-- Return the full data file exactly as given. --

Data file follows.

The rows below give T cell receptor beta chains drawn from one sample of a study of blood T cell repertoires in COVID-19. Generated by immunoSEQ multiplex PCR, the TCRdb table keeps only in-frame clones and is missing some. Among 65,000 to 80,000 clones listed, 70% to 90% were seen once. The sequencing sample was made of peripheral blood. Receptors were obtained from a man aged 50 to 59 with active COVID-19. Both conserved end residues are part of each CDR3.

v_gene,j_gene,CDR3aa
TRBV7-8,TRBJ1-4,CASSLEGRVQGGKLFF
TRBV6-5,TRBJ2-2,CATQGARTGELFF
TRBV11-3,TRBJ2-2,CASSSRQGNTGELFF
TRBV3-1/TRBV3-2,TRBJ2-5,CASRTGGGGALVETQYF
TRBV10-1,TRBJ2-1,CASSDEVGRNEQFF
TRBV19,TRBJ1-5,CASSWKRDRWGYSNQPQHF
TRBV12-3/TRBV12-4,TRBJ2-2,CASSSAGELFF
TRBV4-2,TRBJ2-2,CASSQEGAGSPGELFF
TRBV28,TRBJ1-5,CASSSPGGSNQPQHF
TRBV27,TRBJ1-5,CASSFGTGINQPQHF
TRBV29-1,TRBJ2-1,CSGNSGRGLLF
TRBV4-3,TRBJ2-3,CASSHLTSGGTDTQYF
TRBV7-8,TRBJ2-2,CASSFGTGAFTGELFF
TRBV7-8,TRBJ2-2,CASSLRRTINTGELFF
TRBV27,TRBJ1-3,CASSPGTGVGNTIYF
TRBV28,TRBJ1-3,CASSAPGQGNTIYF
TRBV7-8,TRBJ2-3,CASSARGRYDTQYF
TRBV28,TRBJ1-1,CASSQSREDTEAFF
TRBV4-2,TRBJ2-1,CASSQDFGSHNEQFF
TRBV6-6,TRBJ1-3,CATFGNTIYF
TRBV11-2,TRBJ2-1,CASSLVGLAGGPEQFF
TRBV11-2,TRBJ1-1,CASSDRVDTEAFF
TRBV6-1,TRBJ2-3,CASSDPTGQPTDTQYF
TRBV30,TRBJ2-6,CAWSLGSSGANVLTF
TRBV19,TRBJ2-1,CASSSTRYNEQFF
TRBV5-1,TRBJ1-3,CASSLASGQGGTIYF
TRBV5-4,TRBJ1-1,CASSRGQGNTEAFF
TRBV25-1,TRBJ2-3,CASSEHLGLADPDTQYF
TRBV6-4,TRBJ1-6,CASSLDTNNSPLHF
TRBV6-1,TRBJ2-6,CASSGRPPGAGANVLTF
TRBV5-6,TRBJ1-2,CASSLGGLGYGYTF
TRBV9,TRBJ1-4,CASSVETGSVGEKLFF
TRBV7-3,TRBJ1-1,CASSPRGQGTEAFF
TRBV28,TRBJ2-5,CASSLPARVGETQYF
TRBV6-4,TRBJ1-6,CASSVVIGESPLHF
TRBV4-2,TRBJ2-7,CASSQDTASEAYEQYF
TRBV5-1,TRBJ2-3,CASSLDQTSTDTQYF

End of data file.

The rows below give T cell receptor beta chains drawn from one sample of a study of blood T cell repertoires in COVID-19. Generated by immunoSEQ multiplex PCR, the TCRdb table keeps only in-frame clones and is missing some. Among 65,000 to 80,000 clones listed, 70% to 90% were seen once. The sequencing sample was made of peripheral blood. Receptors were obtained from a man aged 50 to 59 with active COVID-19. Both conserved end residues are part of each CDR3.

v_gene,j_gene,CDR3aa
TRBV7-8,TRBJ1-4,CASSLEGRVQGGKLFF
TRBV6-5,TRBJ2-2,CATQGARTGELFF
TRBV11-3,TRBJ2-2,CASSSRQGNTGELFF
TRBV3-1/TRBV3-2,TRBJ2-5,CASRTGGGGALVETQYF
TRBV10-1,TRBJ2-1,CASSDEVGRNEQFF
TRBV19,TRBJ1-5,CASSWKRDRWGYSNQPQHF
TRBV12-3/TRBV12-4,TRBJ2-2,CASSSAGELFF
TRBV4-2,TRBJ2-2,CASSQEGAGSPGELFF
TRBV28,TRBJ1-5,CASSSPGGSNQPQHF
TRBV27,TRBJ1-5,CASSFGTGINQPQHF
TRBV29-1,TRBJ2-1,CSGNSGRGLLF
TRBV4-3,TRBJ2-3,CASSHLTSGGTDTQYF
TRBV7-8,TRBJ2-2,CASSFGTGAFTGELFF
TRBV7-8,TRBJ2-2,CASSLRRTINTGELFF
TRBV27,TRBJ1-3,CASSPGTGVGNTIYF
TRBV28,TRBJ1-3,CASSAPGQGNTIYF
TRBV7-8,TRBJ2-3,CASSARGRYDTQYF
TRBV28,TRBJ1-1,CASSQSREDTEAFF
TRBV4-2,TRBJ2-1,CASSQDFGSHNEQFF
TRBV6-6,TRBJ1-3,CATFGNTIYF
TRBV11-2,TRBJ2-1,CASSLVGLAGGPEQFF
TRBV11-2,TRBJ1-1,CASSDRVDTEAFF
TRBV6-1,TRBJ2-3,CASSDPTGQPTDTQYF
TRBV30,TRBJ2-6,CAWSLGSSGANVLTF
TRBV19,TRBJ2-1,CASSSTRYNEQFF
TRBV5-1,TRBJ1-3,CASSLASGQGGTIYF
TRBV5-4,TRBJ1-1,CASSRGQGNTEAFF
TRBV25-1,TRBJ2-3,CASSEHLGLADPDTQYF
TRBV6-4,TRBJ1-6,CASSLDTNNSPLHF
TRBV6-1,TRBJ2-6,CASSGRPPGAGANVLTF
TRBV5-6,TRBJ1-2,CASSLGGLGYGYTF
TRBV9,TRBJ1-4,CASSVETGSVGEKLFF
TRBV7-3,TRBJ1-1,CASSPRGQGTEAFF
TRBV28,TRBJ2-5,CASSLPARVGETQYF
TRBV6-4,TRBJ1-6,CASSVVIGESPLHF
TRBV4-2,TRBJ2-7,CASSQDTASEAYEQYF
TRBV5-1,TRBJ2-3,CASSLDQTSTDTQYF